Sunday, November 29, 2009
December 1 is WORLD AIDS DAY
World AIDS Day is about raising money, increasing awareness, fighting prejudice and improving education. The World AIDS Day theme for 2009 is 'Universal Access and Human Rights'. World AIDS Day is important in reminding people that HIV has not gone away, and that there are many things still to be done.
According to UNAIDS estimates, there are now 33.4 million people living with HIV, including 2.1 million children. During 2008 some 2.7 million people became newly infected with the virus and an estimated 2 million people died from AIDS.1 Around half of all people who become infected with HIV do so before they are 25 and are killed by AIDS before they are 35.2
The vast majority of people with HIV and AIDS live in lower- and middle-income countries. But HIV today is a threat to men, women and children on all continents around the world.
HIV/AIDS in the Philippines
The Philippines is a low-HIV-prevalence country, with less than 0.1 percent of the adult population estimated to be HIV-positive. Since 1984, when the Philippines’ first case of HIV was reported, approximately one-third of diagnosed HIV/AIDS cases have occurred among returning migrants. However, because HIV testing for these workers is mandatory in most host countries, this number may be disproportionately high. As of September 2007, the Department of Health (DOH) AIDS Registry in the Philippines reported 2,965 people living with HIV/AIDS (PLWHA). UNAIDS estimates that 12,000 Filipinos were HIV-positive by the end of 2005.
Heterosexual intercourse accounts for the majority (61 percent) of the Philippines’ reported HIV/AIDS cases, followed in descending order by homosexual and bisexual relations, mother-to-child transmission, contaminated blood and blood products, and injecting drug use, according to UNAIDS. Men comprise 66 percent of reported cases. Most-at-risk groups include men who have sex with men (MSM), 1 to 3 percent of whom were found to be HIV-positive by sentinel surveillance conducted in Cebu and Quezon cities in 2001, and injecting drug users (IDUs), 1 percent of whom were found to be HIV-positive in Cebu City in 2005. A high rate of needle sharing among IDUs in some areas (77 percent in Cebu City) is of concern. Sex workers, because of their infrequent condom use, high rates of sexually transmitted infections (STIs), and other factors, are also considered to be at risk. In 2002, just 6 percent of sex workers interviewed said they used condoms in the last week. As of 2005, however, HIV prevalence among sex workers in Cebu City was relatively low, at 0.2 percent.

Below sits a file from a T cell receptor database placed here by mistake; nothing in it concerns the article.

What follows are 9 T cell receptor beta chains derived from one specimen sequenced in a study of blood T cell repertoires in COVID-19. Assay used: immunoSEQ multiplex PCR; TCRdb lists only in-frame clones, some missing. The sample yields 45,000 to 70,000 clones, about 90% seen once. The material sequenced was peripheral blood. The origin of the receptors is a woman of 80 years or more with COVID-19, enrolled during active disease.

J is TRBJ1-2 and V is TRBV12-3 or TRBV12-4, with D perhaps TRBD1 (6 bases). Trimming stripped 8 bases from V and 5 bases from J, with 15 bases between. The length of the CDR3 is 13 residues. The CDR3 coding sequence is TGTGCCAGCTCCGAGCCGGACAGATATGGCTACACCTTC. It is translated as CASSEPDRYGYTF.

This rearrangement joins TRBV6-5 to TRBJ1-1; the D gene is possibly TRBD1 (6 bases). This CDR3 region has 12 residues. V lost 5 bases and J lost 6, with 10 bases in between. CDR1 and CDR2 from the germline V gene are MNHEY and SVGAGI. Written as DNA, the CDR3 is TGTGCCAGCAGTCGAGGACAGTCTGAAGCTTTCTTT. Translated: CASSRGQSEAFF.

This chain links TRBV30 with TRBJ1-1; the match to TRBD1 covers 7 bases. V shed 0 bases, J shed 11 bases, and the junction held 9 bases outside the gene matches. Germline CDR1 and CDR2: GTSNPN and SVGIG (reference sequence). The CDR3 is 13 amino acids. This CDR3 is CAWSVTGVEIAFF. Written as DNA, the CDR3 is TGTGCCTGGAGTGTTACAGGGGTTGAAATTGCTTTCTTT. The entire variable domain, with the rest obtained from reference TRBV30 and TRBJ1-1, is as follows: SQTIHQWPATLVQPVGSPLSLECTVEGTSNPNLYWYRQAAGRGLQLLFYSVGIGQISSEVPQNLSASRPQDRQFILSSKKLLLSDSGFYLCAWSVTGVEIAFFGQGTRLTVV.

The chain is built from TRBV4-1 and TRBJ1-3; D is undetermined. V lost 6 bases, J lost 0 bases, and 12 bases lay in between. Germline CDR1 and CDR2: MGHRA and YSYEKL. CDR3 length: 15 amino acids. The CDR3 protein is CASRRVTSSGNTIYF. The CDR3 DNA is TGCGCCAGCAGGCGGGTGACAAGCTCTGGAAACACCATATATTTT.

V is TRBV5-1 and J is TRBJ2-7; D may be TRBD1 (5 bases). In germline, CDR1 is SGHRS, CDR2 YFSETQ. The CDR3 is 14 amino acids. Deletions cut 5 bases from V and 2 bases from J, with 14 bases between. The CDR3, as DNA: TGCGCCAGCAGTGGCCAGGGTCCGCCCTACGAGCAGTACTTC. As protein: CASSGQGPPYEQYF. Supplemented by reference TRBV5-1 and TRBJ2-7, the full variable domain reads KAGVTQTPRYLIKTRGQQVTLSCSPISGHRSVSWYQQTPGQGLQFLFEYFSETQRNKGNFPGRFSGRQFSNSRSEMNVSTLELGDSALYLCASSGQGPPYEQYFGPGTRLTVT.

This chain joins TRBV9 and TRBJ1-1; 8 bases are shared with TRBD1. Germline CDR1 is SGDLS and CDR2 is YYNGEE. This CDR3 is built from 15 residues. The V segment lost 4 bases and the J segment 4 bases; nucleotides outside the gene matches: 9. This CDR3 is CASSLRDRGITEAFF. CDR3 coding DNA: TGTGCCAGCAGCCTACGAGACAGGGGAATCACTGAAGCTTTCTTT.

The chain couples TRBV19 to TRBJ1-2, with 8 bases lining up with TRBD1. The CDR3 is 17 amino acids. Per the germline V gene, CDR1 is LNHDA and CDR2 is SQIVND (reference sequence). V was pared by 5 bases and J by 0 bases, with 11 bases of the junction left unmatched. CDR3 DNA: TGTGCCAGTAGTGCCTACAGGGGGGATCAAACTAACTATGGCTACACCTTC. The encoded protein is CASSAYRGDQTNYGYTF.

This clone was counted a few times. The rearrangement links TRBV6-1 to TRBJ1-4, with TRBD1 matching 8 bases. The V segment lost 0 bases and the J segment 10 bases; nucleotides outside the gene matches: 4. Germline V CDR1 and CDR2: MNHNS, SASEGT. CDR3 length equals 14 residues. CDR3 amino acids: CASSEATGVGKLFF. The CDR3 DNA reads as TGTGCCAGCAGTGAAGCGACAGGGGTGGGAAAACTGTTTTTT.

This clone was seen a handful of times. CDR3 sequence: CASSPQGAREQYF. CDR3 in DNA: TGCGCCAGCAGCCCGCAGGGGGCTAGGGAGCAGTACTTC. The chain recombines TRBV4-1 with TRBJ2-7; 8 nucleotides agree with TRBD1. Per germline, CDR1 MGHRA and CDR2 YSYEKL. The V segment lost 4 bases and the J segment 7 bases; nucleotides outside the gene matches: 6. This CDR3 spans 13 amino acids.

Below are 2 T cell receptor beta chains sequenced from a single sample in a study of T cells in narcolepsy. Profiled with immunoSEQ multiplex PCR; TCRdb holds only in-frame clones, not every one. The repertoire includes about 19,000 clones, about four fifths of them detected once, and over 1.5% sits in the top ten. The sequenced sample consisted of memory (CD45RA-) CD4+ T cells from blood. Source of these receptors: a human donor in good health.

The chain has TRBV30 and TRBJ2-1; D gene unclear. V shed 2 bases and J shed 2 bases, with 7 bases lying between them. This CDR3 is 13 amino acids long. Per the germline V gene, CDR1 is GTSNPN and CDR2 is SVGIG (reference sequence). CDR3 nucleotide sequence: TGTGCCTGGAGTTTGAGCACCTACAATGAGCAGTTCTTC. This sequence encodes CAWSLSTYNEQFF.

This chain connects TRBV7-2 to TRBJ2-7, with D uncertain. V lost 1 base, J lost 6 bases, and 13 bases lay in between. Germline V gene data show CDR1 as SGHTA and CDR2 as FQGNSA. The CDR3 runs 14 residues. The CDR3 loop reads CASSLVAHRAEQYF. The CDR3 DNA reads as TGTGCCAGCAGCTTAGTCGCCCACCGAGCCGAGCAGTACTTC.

Several factors put the Philippines in danger of a broader HIV/AIDS epidemic. They include increasing population mobility within and outside of the Philippine islands; a conservative culture, adverse to publicly discussing issues of a sexual nature; rising levels of sex work, causal sex, unsafe sex, and injecting drug use; high STI prevalence and poor health-seeking behaviors among at-risk groups; gender inequality; weak integration of HIV/AIDS responses in local government activities; shortcomings in prevention campaigns; inadequate social and behavioral research and monitoring; and the persistence of stigma and discrimination, which results in the relative invisibility of PLWHA. Lack of knowledge about HIV among the Filipino population is troubling. Approximately two-thirds of young women lack comprehensive knowledge on HIV transmission, and 90 percent of the population of reproductive age believe you can contract HIV by sharing a meal with someone.
1. UNAIDS (2009, November), 'AIDS epidemic update'
2. UNAIDS (2008, August), '2008 Report on the Global AIDS Epidemic'.
3. WHO, UNAIDS & UNICEF (2009, September), 'Towards universal access: scaling up priority HIV/AIDS interventions in the health sector'.
4. USAID HIV/AIDS Health Profile for the Philippines - September 2008
It was on July 6, 2009 when 41 individuals gathered at the Humanities Steps and marked the establishment of UPLB Babaylan, a gay, lesbian, bisexual and transgender (LGBT) students' support group which believes in the inherent equality of all persons regardless of status or condition. For the organization, this inherent equality implies that human beings should not be discriminated against on the basis of their sexual orientation.
-Forge unity among LGBT communities in UPLB
-Provide support services for LGBT students
-Promote awareness of LGBT issues in the university
-Lesbian and Gay Rights Advocacies
-Gender Sensitivity Workshops
-Conference and Symposia on LGBT issues
-Networking with National and International LGBT Organizations
-Manila Pride March
-World AIDS Campaign
-International Day Against Homophobia
-Transgender Day of Remembrance
-Gender, Sex and Sexuality
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